Austria and the visual arts

Wien_Museumsquartier_HDRGustav Klimt’s gilded upper-class portraits and Egon Schiele’s emaciated nudes are not all there is to Austrian art.

In the early 1960s, a group of artists emerged from Vienna’s art academies who shook up Austria’s conservative post-war society with naked bodies, excrement and blood. The Viennese ActionistsGünter Brus, Otto Muehl, Hermann Nitsch and Rudolf Schwarzkogler–masturbated, defecated and mutilated their bodies in public to break the universal dominion of abstract painting and to challenge the social structures that allowed Austria to suppress its dark Nazi past. The central tenets of the movement were inspired by the avant-garde of the turn of the century–criticism of society, focus on the body and blurring of the boundaries between art and life–but it also involved an unprecedented level of violence. The movement, which was all but over by the 1970s, may be seen as a forerunner of the performance and body art of the following decades.

The Actionists were not alone in attacking Austrian bourgeois values. Valie Export, one of the first women artists to work in multimedia, committed herself to gender politics. Like the Actionists, Export sensationalised her body, rolling naked in shards of glass for Eros/Icon, 1971, for example, but her works were deeply feminist and she used her body to criticize the male-dominated language of the media. In one of her most famous works, Tap and Touch Cinema, 1968, Export made the objectification of women in cinema explicit by strapping a mini-theatre to her chest and inviting passers-by to feel her bare breasts through the curtains.

In 1980, Export shared the Austrian pavilion at the Venice Biennale with Maria Lassnig, who died earlier this year at the age of 94. Known for her confrontational nude self-portraits, Lassnig was denied the institutional recognition she deserved until her 60s. Lassnig’s reputation was then cemented with such honours as the Grand Austrian State Prize–she was the first woman artist to receive the prize–and the Golden Lion for Lifetime Achievement at last year’s Venice Biennale. In 1980, she also became the first woman professor of painting in a German-speaking country (at the University of Applied Arts Vienna).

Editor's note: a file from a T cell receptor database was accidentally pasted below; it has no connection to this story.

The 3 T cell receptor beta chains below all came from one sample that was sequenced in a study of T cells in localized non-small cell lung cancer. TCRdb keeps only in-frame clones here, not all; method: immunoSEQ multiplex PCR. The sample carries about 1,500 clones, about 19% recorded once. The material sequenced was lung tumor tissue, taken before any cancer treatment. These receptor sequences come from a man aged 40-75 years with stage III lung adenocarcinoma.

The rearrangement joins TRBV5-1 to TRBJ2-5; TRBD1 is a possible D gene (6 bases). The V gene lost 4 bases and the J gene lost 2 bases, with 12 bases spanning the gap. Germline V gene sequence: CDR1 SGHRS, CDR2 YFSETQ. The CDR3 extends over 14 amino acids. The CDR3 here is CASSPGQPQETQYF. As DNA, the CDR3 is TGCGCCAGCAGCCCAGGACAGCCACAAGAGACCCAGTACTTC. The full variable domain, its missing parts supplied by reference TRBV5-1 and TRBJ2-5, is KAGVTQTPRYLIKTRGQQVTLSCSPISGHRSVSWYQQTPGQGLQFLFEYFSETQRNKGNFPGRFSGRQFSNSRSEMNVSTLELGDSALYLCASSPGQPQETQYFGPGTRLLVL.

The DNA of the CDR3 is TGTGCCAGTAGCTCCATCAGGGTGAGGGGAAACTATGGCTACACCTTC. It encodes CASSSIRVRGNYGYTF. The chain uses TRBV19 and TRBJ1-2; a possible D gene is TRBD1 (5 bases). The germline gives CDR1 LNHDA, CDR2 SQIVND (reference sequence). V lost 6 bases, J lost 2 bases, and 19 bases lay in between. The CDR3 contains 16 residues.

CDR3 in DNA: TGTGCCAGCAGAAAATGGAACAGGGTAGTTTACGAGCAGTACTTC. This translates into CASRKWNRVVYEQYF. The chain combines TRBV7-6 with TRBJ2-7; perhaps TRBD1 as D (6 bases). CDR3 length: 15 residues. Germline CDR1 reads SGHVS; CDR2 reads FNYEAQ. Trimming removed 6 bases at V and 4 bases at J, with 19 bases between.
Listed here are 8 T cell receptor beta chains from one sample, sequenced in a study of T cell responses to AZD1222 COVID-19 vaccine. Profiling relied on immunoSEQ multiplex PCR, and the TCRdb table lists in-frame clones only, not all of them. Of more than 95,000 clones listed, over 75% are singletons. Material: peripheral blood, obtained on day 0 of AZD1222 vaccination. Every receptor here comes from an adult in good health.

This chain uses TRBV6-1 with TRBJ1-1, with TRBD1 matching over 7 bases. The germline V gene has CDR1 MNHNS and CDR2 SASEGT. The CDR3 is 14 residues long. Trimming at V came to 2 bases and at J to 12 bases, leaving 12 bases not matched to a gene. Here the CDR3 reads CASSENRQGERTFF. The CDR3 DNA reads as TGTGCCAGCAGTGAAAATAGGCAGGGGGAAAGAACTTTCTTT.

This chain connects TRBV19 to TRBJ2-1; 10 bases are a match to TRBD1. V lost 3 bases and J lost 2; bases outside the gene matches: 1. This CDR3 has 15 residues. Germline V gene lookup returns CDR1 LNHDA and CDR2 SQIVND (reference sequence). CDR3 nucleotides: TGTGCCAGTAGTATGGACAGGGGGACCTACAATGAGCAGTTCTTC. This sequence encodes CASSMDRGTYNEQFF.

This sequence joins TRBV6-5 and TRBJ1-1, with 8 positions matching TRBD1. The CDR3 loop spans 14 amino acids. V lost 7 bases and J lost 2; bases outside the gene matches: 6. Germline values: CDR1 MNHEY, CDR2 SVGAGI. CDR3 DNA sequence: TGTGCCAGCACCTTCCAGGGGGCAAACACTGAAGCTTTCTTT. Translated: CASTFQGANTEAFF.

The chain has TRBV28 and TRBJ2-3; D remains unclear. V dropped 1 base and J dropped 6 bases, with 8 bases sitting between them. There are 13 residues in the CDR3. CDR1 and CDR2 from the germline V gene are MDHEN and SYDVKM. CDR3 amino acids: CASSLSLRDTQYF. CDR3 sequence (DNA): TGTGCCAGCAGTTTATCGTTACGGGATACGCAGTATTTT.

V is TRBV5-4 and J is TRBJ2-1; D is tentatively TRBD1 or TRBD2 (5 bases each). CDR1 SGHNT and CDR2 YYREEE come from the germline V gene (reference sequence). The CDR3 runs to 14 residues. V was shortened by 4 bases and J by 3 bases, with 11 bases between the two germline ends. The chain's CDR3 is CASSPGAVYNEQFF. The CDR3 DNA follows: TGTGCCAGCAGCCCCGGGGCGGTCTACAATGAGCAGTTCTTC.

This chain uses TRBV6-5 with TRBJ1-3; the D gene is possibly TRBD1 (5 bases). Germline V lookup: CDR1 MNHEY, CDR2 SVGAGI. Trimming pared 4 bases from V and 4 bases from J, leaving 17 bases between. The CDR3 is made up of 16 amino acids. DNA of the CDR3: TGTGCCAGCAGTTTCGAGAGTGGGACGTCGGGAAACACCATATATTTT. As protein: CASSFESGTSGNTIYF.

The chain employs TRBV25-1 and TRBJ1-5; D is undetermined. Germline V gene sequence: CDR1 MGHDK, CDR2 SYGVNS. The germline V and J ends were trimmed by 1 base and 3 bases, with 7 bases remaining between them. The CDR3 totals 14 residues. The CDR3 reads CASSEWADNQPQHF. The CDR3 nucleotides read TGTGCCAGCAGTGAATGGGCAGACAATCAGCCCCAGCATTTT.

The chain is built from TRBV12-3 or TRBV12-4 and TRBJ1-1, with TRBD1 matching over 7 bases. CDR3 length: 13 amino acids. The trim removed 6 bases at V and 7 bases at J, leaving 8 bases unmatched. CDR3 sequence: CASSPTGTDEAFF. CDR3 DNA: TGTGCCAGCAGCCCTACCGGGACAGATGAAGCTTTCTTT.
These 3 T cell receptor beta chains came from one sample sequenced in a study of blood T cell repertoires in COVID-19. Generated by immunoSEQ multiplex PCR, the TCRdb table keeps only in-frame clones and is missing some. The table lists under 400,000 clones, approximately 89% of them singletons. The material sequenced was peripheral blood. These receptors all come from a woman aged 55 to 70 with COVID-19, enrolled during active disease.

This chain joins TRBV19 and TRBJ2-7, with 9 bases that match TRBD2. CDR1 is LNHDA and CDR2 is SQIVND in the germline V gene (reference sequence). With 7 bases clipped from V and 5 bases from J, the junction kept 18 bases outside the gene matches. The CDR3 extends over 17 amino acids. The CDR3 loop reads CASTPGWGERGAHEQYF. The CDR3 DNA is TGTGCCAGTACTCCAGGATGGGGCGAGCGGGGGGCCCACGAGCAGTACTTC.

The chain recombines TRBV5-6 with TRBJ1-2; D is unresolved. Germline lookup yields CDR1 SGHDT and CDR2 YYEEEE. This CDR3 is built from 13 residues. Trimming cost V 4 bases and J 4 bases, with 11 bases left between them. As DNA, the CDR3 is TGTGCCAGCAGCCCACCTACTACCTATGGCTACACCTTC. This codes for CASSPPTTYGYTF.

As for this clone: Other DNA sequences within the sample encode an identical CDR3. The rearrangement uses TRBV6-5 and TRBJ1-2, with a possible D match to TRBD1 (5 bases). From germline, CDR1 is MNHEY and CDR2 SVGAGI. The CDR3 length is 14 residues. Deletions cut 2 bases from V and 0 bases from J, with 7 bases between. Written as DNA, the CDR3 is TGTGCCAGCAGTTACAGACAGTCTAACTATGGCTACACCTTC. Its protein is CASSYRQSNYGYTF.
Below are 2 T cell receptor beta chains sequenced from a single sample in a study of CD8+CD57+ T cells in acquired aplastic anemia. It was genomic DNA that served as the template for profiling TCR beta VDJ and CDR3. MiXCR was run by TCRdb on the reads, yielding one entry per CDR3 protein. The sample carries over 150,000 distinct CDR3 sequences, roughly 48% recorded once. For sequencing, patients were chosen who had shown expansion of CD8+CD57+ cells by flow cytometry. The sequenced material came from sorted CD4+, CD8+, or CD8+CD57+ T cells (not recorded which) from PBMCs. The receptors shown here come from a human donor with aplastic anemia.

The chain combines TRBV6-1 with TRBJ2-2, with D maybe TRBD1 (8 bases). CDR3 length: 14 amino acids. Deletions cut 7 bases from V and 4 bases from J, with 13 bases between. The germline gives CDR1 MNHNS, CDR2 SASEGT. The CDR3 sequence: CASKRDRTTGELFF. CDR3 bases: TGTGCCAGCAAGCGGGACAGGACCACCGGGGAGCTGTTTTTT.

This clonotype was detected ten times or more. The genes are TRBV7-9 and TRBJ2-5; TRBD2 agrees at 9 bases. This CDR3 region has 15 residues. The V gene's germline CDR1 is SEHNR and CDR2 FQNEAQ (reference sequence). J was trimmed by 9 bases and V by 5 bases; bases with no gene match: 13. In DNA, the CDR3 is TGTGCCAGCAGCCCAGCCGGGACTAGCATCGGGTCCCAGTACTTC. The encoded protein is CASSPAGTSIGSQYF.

Despite Vienna’s reputation as a wonderfully preserved, but static monument to Baroque and Secessionist architecture, a flurry of contemporary exhibition spaces have opened in the city over the past decade. They include the Kunsthaus, the Künstlerhaus, Thyssen-Bornemisza Art Contemporary, and the vast museum complex, the Museums Quarter. The city’s burgeoning art scene has launched the careers of numerous internationally-recognized artists including Franz West, Erwin Wurm, Arnulf Rainer and Markus Schinwald, while the recently established ViennaFair and Vienna Gallery Weekend have provided a platform for younger graduates of the city’s art academies, such as Oliver Laric, who are proving to be particularly strong in digital art.

Austria is a very small country and lives in the shadow of its bigger, more powerful neighbour, Germany, which has produced a number of artists – Gerhard Richter, Sigmar Polke, Georg Baselitz – who have dominated the contemporary art scene for several decades. Much of this work was a confrontation with the country’s Nazi past. As that dark period fades from living memory, and German artists’ status has become assured, Austrian art is coming into its own.

Julia Michalska is Exhibitions Editor at The Art Newspaper


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